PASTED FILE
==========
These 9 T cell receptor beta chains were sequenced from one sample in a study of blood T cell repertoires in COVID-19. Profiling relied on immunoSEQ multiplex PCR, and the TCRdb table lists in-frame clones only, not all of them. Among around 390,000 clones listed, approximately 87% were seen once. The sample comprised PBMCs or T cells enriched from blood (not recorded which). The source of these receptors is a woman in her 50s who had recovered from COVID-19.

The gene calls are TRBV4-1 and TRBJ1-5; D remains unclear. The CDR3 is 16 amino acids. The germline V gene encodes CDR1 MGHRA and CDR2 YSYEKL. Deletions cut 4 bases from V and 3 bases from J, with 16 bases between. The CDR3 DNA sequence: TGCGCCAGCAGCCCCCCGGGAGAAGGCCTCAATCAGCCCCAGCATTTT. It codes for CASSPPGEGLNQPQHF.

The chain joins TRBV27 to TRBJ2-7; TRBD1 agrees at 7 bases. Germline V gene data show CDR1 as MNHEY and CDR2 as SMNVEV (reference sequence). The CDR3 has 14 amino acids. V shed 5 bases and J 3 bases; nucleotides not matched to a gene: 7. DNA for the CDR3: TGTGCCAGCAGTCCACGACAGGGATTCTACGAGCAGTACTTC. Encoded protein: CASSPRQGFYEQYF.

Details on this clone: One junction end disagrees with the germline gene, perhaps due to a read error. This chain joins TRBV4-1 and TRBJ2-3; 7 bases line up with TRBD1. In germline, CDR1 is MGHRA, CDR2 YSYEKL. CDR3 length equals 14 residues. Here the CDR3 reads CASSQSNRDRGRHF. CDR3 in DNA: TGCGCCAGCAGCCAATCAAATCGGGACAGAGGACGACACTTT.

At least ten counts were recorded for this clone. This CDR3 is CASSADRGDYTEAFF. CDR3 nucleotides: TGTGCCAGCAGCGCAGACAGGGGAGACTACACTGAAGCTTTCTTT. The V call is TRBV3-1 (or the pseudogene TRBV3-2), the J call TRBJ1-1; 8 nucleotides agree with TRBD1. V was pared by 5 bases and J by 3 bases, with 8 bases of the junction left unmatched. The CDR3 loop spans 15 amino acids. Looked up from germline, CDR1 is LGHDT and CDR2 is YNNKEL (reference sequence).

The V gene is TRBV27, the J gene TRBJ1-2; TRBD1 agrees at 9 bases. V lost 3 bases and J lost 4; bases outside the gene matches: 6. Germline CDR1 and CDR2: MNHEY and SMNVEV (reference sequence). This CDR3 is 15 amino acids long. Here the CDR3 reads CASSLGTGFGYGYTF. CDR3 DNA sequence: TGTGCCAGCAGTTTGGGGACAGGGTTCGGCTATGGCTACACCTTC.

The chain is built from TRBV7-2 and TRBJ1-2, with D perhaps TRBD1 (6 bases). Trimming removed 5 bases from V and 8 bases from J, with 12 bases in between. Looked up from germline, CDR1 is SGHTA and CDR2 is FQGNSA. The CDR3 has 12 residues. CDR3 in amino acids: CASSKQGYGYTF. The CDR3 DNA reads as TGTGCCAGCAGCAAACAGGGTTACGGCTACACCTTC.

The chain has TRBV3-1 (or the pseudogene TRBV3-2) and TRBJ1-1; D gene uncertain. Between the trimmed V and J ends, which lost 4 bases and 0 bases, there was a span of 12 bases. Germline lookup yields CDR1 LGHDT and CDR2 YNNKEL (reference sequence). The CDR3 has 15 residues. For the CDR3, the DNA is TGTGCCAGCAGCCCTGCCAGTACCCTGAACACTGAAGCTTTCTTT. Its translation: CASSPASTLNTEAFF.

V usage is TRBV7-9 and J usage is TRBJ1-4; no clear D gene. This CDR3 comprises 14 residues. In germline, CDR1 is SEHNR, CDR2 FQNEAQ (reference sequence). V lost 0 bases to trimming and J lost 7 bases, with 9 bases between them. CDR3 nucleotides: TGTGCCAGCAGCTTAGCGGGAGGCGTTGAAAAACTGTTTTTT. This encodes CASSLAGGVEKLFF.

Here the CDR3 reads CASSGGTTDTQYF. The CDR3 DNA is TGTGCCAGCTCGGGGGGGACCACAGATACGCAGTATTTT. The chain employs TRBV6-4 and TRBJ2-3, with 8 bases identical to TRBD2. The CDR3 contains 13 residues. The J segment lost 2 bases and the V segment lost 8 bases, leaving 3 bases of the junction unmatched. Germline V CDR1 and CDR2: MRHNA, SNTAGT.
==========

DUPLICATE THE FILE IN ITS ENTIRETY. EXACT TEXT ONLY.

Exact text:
These 9 T cell receptor beta chains were sequenced from one sample in a study of blood T cell repertoires in COVID-19. Profiling relied on immunoSEQ multiplex PCR, and the TCRdb table lists in-frame clones only, not all of them. Among around 390,000 clones listed, approximately 87% were seen once. The sample comprised PBMCs or T cells enriched from blood (not recorded which). The source of these receptors is a woman in her 50s who had recovered from COVID-19.

The gene calls are TRBV4-1 and TRBJ1-5; D remains unclear. The CDR3 is 16 amino acids. The germline V gene encodes CDR1 MGHRA and CDR2 YSYEKL. Deletions cut 4 bases from V and 3 bases from J, with 16 bases between. The CDR3 DNA sequence: TGCGCCAGCAGCCCCCCGGGAGAAGGCCTCAATCAGCCCCAGCATTTT. It codes for CASSPPGEGLNQPQHF.

The chain joins TRBV27 to TRBJ2-7; TRBD1 agrees at 7 bases. Germline V gene data show CDR1 as MNHEY and CDR2 as SMNVEV (reference sequence). The CDR3 has 14 amino acids. V shed 5 bases and J 3 bases; nucleotides not matched to a gene: 7. DNA for the CDR3: TGTGCCAGCAGTCCACGACAGGGATTCTACGAGCAGTACTTC. Encoded protein: CASSPRQGFYEQYF.

Details on this clone: One junction end disagrees with the germline gene, perhaps due to a read error. This chain joins TRBV4-1 and TRBJ2-3; 7 bases line up with TRBD1. In germline, CDR1 is MGHRA, CDR2 YSYEKL. CDR3 length equals 14 residues. Here the CDR3 reads CASSQSNRDRGRHF. CDR3 in DNA: TGCGCCAGCAGCCAATCAAATCGGGACAGAGGACGACACTTT.

At least ten counts were recorded for this clone. This CDR3 is CASSADRGDYTEAFF. CDR3 nucleotides: TGTGCCAGCAGCGCAGACAGGGGAGACTACACTGAAGCTTTCTTT. The V call is TRBV3-1 (or the pseudogene TRBV3-2), the J call TRBJ1-1; 8 nucleotides agree with TRBD1. V was pared by 5 bases and J by 3 bases, with 8 bases of the junction left unmatched. The CDR3 loop spans 15 amino acids. Looked up from germline, CDR1 is LGHDT and CDR2 is YNNKEL (reference sequence).

The V gene is TRBV27, the J gene TRBJ1-2; TRBD1 agrees at 9 bases. V lost 3 bases and J lost 4; bases outside the gene matches: 6. Germline CDR1 and CDR2: MNHEY and SMNVEV (reference sequence). This CDR3 is 15 amino acids long. Here the CDR3 reads CASSLGTGFGYGYTF. CDR3 DNA sequence: TGTGCCAGCAGTTTGGGGACAGGGTTCGGCTATGGCTACACCTTC.

The chain is built from TRBV7-2 and TRBJ1-2, with D perhaps TRBD1 (6 bases). Trimming removed 5 bases from V and 8 bases from J, with 12 bases in between. Looked up from germline, CDR1 is SGHTA and CDR2 is FQGNSA. The CDR3 has 12 residues. CDR3 in amino acids: CASSKQGYGYTF. The CDR3 DNA reads as TGTGCCAGCAGCAAACAGGGTTACGGCTACACCTTC.

The chain has TRBV3-1 (or the pseudogene TRBV3-2) and TRBJ1-1; D gene uncertain. Between the trimmed V and J ends, which lost 4 bases and 0 bases, there was a span of 12 bases. Germline lookup yields CDR1 LGHDT and CDR2 YNNKEL (reference sequence). The CDR3 has 15 residues. For the CDR3, the DNA is TGTGCCAGCAGCCCTGCCAGTACCCTGAACACTGAAGCTTTCTTT. Its translation: CASSPASTLNTEAFF.

V usage is TRBV7-9 and J usage is TRBJ1-4; no clear D gene. This CDR3 comprises 14 residues. In germline, CDR1 is SEHNR, CDR2 FQNEAQ (reference sequence). V lost 0 bases to trimming and J lost 7 bases, with 9 bases between them. CDR3 nucleotides: TGTGCCAGCAGCTTAGCGGGAGGCGTTGAAAAACTGTTTTTT. This encodes CASSLAGGVEKLFF.

Here the CDR3 reads CASSGGTTDTQYF. The CDR3 DNA is TGTGCCAGCTCGGGGGGGACCACAGATACGCAGTATTTT. The chain employs TRBV6-4 and TRBJ2-3, with 8 bases identical to TRBD2. The CDR3 contains 13 residues. The J segment lost 2 bases and the V segment lost 8 bases, leaving 3 bases of the junction unmatched. Germline V CDR1 and CDR2: MRHNA, SNTAGT.